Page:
ECRI has called a recession. Their data looks ahead 6 months and the bottom line for them is that a recession is a certainty. The size and depth is unknown. Although Econintersect’s data is not yet recessionary (one month look-ahead) – we take this recession call seriously. This week the actual level of ECRI’s WLI index was less bad but still indicating the economy six months from today will be worse.

Initial unemployment claims fell 2,000 (from 404,000 which was revised up from a preliminary 403,000 last week) to 402,000. Historically, claims exceeding 400,000 per week usually occur when employment gains are less than the workforce growth, resulting in an increasing unemployment rate (background here and here). The real gauge – the 4 week moving average – rose to 405,500 due to higher revised data from previous weeks. Because of the noise (week-to-week movements from abnormal events), the 4-week average remains the reliable gauge.

Overall the data this week showed an improving economy. There were no recessionary flags – but durable goods data was very weak and worrying. Housing data even though terrible, is no longer showing much of a downward force. Could it be near the trough of this crisis?

Weekly Economic Release Scorecard:

Advance 3Q2011 GDP: Will GDP continue to improve in the next quarter?
October Michigan Consumer Sentiment: Grim but unexpectedly rose to 60.9
September Personal Consumption Expenditures: Up a strong 0.5% MoM
September Pending Home Sales: Up 7.9% from a year ago
Advance 3Q2011 GDP: 2.5% isn’t great but is showing more consumer buying
Eurozone: Why Spain, Portugal, Ireland and Greece should leave the Euro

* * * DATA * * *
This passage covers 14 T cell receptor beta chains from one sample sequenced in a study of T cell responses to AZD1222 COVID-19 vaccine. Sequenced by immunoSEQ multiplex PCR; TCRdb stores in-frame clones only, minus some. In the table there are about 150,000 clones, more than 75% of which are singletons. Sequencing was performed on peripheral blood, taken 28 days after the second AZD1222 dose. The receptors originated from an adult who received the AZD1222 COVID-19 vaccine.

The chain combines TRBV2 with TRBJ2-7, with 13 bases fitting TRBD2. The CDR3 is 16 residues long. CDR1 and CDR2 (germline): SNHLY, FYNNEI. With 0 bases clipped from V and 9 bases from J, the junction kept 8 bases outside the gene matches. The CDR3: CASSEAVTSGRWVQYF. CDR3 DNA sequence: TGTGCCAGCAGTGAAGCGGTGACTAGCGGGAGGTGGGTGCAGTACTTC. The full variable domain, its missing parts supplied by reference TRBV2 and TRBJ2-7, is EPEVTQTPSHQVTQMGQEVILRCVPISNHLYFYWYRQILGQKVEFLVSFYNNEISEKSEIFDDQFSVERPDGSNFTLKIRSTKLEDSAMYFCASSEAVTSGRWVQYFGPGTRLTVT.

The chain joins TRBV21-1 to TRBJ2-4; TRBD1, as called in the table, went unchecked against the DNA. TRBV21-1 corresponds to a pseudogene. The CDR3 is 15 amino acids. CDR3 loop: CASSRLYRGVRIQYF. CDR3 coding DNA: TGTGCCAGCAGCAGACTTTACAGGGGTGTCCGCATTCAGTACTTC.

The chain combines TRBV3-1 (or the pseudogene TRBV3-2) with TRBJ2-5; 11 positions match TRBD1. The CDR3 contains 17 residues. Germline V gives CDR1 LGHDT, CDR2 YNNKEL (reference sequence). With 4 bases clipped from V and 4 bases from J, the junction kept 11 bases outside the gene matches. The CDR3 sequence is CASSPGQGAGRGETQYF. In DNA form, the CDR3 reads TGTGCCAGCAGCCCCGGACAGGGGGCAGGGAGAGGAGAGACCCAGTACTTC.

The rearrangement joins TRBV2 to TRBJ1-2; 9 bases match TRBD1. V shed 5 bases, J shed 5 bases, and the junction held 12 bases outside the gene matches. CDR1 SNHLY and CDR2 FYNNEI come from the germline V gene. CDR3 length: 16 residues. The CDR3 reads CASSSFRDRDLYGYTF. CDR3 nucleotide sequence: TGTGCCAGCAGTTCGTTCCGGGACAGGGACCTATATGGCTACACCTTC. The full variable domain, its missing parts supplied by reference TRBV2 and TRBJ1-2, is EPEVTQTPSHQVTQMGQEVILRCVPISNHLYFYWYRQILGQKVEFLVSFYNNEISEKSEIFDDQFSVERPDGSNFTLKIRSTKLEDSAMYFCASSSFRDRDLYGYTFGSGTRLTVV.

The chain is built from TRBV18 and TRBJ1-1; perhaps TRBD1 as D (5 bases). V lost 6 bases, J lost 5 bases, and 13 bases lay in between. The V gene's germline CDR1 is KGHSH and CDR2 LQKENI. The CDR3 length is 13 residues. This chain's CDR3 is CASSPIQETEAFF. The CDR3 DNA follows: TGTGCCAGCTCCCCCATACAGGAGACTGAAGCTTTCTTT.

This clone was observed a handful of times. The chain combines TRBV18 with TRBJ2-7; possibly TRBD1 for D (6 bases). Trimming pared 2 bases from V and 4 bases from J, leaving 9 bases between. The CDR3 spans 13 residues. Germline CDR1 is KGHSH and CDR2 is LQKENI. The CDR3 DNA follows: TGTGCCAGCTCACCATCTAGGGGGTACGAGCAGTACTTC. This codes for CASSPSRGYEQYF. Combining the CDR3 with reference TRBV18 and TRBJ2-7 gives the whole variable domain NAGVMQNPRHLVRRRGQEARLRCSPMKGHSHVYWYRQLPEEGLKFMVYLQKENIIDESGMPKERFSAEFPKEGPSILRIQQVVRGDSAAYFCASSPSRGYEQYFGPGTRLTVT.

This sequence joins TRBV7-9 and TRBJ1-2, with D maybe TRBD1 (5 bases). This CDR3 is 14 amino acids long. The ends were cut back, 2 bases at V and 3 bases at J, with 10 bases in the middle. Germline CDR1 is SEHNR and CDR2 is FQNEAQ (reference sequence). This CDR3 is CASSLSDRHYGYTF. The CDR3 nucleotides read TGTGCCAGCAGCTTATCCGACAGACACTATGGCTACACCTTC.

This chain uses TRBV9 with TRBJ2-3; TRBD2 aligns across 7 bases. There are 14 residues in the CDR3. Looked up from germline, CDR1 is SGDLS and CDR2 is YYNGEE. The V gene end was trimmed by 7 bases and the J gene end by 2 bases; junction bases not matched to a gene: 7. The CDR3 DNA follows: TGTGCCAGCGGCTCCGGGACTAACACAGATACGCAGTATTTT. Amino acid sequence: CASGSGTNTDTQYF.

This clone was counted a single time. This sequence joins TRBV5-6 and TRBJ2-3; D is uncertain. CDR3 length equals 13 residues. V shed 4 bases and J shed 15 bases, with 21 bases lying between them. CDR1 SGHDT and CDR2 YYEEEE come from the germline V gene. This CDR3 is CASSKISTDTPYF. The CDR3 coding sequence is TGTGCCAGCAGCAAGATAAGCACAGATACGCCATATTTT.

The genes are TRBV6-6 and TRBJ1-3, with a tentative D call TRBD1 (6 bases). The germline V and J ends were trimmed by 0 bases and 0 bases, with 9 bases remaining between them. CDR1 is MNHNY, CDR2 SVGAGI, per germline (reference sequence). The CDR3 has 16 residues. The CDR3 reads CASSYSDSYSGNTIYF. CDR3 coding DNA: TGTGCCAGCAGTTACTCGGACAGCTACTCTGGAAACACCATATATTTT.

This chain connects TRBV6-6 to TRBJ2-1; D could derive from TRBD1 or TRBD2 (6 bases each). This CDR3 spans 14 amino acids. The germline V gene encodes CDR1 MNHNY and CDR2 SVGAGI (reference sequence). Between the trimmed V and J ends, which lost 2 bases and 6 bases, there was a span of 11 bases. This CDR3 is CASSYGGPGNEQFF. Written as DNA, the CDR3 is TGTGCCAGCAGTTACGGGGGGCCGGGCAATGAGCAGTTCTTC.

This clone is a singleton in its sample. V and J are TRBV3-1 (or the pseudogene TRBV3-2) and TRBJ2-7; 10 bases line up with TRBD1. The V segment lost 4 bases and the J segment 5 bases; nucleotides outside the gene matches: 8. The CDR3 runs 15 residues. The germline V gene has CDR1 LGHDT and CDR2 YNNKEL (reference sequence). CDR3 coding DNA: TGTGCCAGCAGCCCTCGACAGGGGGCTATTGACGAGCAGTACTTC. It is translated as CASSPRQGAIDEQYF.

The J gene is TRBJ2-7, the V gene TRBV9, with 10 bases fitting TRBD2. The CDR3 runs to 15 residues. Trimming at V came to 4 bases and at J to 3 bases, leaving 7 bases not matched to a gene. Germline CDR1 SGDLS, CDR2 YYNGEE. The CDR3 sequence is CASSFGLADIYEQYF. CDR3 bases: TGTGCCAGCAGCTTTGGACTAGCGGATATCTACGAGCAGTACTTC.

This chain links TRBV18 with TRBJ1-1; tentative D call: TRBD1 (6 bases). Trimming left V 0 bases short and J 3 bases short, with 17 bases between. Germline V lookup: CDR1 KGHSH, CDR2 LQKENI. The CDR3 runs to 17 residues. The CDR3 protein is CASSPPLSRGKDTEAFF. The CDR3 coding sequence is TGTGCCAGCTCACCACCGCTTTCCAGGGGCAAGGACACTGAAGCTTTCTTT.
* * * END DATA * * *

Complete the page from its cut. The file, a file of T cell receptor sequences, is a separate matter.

September New Home Sales: No year-over-year-growth
September Durable Goods: No inflation adjusted growth year-over-year
October Conference Board Consumer Confidence: Now at recession levels
August Case-Shiller Home Prices: Up slightly month-over-month
September CFNAI: Is this super-coincident index accurate in real time?
GDP Targeting: Krugman suggests a expansionary fiscal policy
USA Markets: Have broken through strong resistance levels
Investing Vocabulary: 11 terms you need to understand
Commodities: Currently oversold but the dollar is the key
Stock Market: Is it currently overbought?
Greece: Four steps you should take before Greece defaults.
Europe: The USA Markets are keying off of European events
Gold: Is it acting like a safe haven?
Ronald Reagan: What would he be thinking if he were alive today?
Occupy Wall Street (OWS): The kids understand workers are not wanted.
USA Social Security: Is it a deficit reduction problem?
China-USA Trade: Is the USA violating WTO trade rules?
USA Regulation: Is it regulation which is killing jobs?
Rebalancing the Global Economy: Does China hold the keys?
Eurozone: Systemic Problems require systemic solutions

Bankruptcies This Week: Privately-held Southern Montana Electric Generation & Transmission Cooperative

Failed Banks This Week:

Source: Don't Look Now But Construction Spending Is Up